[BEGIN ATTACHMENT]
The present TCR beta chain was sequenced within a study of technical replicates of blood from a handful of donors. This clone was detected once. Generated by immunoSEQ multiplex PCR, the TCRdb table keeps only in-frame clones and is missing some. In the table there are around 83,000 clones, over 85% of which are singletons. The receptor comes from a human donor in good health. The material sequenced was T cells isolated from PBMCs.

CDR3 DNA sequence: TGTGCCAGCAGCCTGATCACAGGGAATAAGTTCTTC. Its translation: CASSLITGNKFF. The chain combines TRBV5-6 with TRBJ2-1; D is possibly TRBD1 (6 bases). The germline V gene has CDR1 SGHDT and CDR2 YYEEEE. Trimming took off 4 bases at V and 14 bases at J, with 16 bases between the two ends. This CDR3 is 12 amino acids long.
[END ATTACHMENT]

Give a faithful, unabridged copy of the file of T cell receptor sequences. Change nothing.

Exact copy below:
The present TCR beta chain was sequenced within a study of technical replicates of blood from a handful of donors. This clone was detected once. Generated by immunoSEQ multiplex PCR, the TCRdb table keeps only in-frame clones and is missing some. In the table there are around 83,000 clones, over 85% of which are singletons. The receptor comes from a human donor in good health. The material sequenced was T cells isolated from PBMCs.

CDR3 DNA sequence: TGTGCCAGCAGCCTGATCACAGGGAATAAGTTCTTC. Its translation: CASSLITGNKFF. The chain combines TRBV5-6 with TRBJ2-1; D is possibly TRBD1 (6 bases). The germline V gene has CDR1 SGHDT and CDR2 YYEEEE. Trimming took off 4 bases at V and 14 bases at J, with 16 bases between the two ends. This CDR3 is 12 amino acids long.